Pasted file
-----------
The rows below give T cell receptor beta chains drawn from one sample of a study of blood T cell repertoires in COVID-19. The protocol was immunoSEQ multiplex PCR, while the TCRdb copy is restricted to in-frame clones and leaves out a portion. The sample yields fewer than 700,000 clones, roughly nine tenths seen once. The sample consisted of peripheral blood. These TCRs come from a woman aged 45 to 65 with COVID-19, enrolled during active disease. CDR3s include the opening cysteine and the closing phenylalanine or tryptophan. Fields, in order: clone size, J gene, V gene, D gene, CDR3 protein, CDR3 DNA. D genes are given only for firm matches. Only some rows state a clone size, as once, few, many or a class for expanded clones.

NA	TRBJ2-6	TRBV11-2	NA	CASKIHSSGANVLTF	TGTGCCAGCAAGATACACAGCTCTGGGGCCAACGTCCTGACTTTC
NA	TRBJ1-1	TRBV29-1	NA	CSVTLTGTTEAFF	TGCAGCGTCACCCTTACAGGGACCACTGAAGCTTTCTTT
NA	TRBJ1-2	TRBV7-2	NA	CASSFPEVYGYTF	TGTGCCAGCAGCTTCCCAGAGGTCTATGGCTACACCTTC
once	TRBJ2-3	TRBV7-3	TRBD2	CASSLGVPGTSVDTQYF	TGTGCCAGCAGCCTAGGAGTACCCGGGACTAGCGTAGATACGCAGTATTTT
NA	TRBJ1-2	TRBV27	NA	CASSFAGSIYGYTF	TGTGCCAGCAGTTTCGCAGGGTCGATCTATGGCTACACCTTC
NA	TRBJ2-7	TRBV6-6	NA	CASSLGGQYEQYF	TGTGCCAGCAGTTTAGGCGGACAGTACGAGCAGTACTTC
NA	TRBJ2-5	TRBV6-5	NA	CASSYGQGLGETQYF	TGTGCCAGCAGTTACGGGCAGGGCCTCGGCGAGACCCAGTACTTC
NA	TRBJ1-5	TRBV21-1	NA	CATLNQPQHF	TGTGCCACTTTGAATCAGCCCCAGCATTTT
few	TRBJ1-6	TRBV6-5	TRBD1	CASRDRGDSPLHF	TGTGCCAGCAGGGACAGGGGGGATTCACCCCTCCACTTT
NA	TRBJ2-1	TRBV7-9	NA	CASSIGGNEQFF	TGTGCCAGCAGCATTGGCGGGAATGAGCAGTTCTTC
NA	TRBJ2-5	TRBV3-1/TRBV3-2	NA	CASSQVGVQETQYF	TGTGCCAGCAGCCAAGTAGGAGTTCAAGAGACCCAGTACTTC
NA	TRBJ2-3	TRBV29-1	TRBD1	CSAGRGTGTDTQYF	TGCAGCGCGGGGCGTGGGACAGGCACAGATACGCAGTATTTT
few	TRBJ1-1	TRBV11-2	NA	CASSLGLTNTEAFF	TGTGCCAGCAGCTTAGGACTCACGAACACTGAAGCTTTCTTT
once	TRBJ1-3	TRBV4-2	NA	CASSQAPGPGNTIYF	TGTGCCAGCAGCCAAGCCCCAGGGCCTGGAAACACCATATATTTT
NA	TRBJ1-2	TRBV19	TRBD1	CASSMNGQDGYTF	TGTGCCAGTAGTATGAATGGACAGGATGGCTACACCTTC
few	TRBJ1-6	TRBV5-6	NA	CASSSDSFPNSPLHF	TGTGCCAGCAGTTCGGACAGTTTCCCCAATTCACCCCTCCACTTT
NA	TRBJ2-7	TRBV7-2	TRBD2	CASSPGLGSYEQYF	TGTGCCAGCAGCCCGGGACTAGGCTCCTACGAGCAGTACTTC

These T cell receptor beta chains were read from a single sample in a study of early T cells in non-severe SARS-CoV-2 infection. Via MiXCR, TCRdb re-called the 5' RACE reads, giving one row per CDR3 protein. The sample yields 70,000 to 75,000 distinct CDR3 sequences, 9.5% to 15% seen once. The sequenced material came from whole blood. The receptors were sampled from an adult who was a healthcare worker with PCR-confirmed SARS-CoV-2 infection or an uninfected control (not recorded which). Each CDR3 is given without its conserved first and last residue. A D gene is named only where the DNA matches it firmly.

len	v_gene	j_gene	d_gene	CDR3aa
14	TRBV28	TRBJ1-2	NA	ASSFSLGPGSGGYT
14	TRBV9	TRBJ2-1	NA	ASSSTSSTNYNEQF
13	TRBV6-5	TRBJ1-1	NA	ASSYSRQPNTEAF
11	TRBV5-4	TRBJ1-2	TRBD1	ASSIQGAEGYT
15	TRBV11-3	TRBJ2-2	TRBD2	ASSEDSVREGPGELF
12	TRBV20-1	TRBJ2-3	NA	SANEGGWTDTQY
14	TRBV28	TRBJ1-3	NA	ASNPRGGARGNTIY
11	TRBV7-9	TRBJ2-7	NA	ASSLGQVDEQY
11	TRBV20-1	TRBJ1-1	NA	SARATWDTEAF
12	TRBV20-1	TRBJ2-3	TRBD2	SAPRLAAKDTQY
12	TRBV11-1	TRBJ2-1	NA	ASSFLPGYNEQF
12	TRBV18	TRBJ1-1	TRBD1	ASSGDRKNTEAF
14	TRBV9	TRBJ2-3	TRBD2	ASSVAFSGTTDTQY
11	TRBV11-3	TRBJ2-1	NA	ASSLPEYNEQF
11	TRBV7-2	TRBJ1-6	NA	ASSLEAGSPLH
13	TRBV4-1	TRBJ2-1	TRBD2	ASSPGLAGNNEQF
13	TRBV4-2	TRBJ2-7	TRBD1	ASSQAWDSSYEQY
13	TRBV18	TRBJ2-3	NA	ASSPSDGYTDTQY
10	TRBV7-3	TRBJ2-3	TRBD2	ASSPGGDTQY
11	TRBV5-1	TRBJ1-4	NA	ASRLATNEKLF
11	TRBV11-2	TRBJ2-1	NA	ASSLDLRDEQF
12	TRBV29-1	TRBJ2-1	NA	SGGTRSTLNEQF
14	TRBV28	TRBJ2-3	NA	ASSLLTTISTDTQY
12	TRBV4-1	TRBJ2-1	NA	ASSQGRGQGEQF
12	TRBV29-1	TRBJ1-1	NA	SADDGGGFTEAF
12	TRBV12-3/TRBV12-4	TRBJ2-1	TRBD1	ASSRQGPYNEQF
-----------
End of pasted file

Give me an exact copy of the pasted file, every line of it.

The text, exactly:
The rows below give T cell receptor beta chains drawn from one sample of a study of blood T cell repertoires in COVID-19. The protocol was immunoSEQ multiplex PCR, while the TCRdb copy is restricted to in-frame clones and leaves out a portion. The sample yields fewer than 700,000 clones, roughly nine tenths seen once. The sample consisted of peripheral blood. These TCRs come from a woman aged 45 to 65 with COVID-19, enrolled during active disease. CDR3s include the opening cysteine and the closing phenylalanine or tryptophan. Fields, in order: clone size, J gene, V gene, D gene, CDR3 protein, CDR3 DNA. D genes are given only for firm matches. Only some rows state a clone size, as once, few, many or a class for expanded clones.

NA	TRBJ2-6	TRBV11-2	NA	CASKIHSSGANVLTF	TGTGCCAGCAAGATACACAGCTCTGGGGCCAACGTCCTGACTTTC
NA	TRBJ1-1	TRBV29-1	NA	CSVTLTGTTEAFF	TGCAGCGTCACCCTTACAGGGACCACTGAAGCTTTCTTT
NA	TRBJ1-2	TRBV7-2	NA	CASSFPEVYGYTF	TGTGCCAGCAGCTTCCCAGAGGTCTATGGCTACACCTTC
once	TRBJ2-3	TRBV7-3	TRBD2	CASSLGVPGTSVDTQYF	TGTGCCAGCAGCCTAGGAGTACCCGGGACTAGCGTAGATACGCAGTATTTT
NA	TRBJ1-2	TRBV27	NA	CASSFAGSIYGYTF	TGTGCCAGCAGTTTCGCAGGGTCGATCTATGGCTACACCTTC
NA	TRBJ2-7	TRBV6-6	NA	CASSLGGQYEQYF	TGTGCCAGCAGTTTAGGCGGACAGTACGAGCAGTACTTC
NA	TRBJ2-5	TRBV6-5	NA	CASSYGQGLGETQYF	TGTGCCAGCAGTTACGGGCAGGGCCTCGGCGAGACCCAGTACTTC
NA	TRBJ1-5	TRBV21-1	NA	CATLNQPQHF	TGTGCCACTTTGAATCAGCCCCAGCATTTT
few	TRBJ1-6	TRBV6-5	TRBD1	CASRDRGDSPLHF	TGTGCCAGCAGGGACAGGGGGGATTCACCCCTCCACTTT
NA	TRBJ2-1	TRBV7-9	NA	CASSIGGNEQFF	TGTGCCAGCAGCATTGGCGGGAATGAGCAGTTCTTC
NA	TRBJ2-5	TRBV3-1/TRBV3-2	NA	CASSQVGVQETQYF	TGTGCCAGCAGCCAAGTAGGAGTTCAAGAGACCCAGTACTTC
NA	TRBJ2-3	TRBV29-1	TRBD1	CSAGRGTGTDTQYF	TGCAGCGCGGGGCGTGGGACAGGCACAGATACGCAGTATTTT
few	TRBJ1-1	TRBV11-2	NA	CASSLGLTNTEAFF	TGTGCCAGCAGCTTAGGACTCACGAACACTGAAGCTTTCTTT
once	TRBJ1-3	TRBV4-2	NA	CASSQAPGPGNTIYF	TGTGCCAGCAGCCAAGCCCCAGGGCCTGGAAACACCATATATTTT
NA	TRBJ1-2	TRBV19	TRBD1	CASSMNGQDGYTF	TGTGCCAGTAGTATGAATGGACAGGATGGCTACACCTTC
few	TRBJ1-6	TRBV5-6	NA	CASSSDSFPNSPLHF	TGTGCCAGCAGTTCGGACAGTTTCCCCAATTCACCCCTCCACTTT
NA	TRBJ2-7	TRBV7-2	TRBD2	CASSPGLGSYEQYF	TGTGCCAGCAGCCCGGGACTAGGCTCCTACGAGCAGTACTTC

These T cell receptor beta chains were read from a single sample in a study of early T cells in non-severe SARS-CoV-2 infection. Via MiXCR, TCRdb re-called the 5' RACE reads, giving one row per CDR3 protein. The sample yields 70,000 to 75,000 distinct CDR3 sequences, 9.5% to 15% seen once. The sequenced material came from whole blood. The receptors were sampled from an adult who was a healthcare worker with PCR-confirmed SARS-CoV-2 infection or an uninfected control (not recorded which). Each CDR3 is given without its conserved first and last residue. A D gene is named only where the DNA matches it firmly.

len	v_gene	j_gene	d_gene	CDR3aa
14	TRBV28	TRBJ1-2	NA	ASSFSLGPGSGGYT
14	TRBV9	TRBJ2-1	NA	ASSSTSSTNYNEQF
13	TRBV6-5	TRBJ1-1	NA	ASSYSRQPNTEAF
11	TRBV5-4	TRBJ1-2	TRBD1	ASSIQGAEGYT
15	TRBV11-3	TRBJ2-2	TRBD2	ASSEDSVREGPGELF
12	TRBV20-1	TRBJ2-3	NA	SANEGGWTDTQY
14	TRBV28	TRBJ1-3	NA	ASNPRGGARGNTIY
11	TRBV7-9	TRBJ2-7	NA	ASSLGQVDEQY
11	TRBV20-1	TRBJ1-1	NA	SARATWDTEAF
12	TRBV20-1	TRBJ2-3	TRBD2	SAPRLAAKDTQY
12	TRBV11-1	TRBJ2-1	NA	ASSFLPGYNEQF
12	TRBV18	TRBJ1-1	TRBD1	ASSGDRKNTEAF
14	TRBV9	TRBJ2-3	TRBD2	ASSVAFSGTTDTQY
11	TRBV11-3	TRBJ2-1	NA	ASSLPEYNEQF
11	TRBV7-2	TRBJ1-6	NA	ASSLEAGSPLH
13	TRBV4-1	TRBJ2-1	TRBD2	ASSPGLAGNNEQF
13	TRBV4-2	TRBJ2-7	TRBD1	ASSQAWDSSYEQY
13	TRBV18	TRBJ2-3	NA	ASSPSDGYTDTQY
10	TRBV7-3	TRBJ2-3	TRBD2	ASSPGGDTQY
11	TRBV5-1	TRBJ1-4	NA	ASRLATNEKLF
11	TRBV11-2	TRBJ2-1	NA	ASSLDLRDEQF
12	TRBV29-1	TRBJ2-1	NA	SGGTRSTLNEQF
14	TRBV28	TRBJ2-3	NA	ASSLLTTISTDTQY
12	TRBV4-1	TRBJ2-1	NA	ASSQGRGQGEQF
12	TRBV29-1	TRBJ1-1	NA	SADDGGGFTEAF
12	TRBV12-3/TRBV12-4	TRBJ2-1	TRBD1	ASSRQGPYNEQF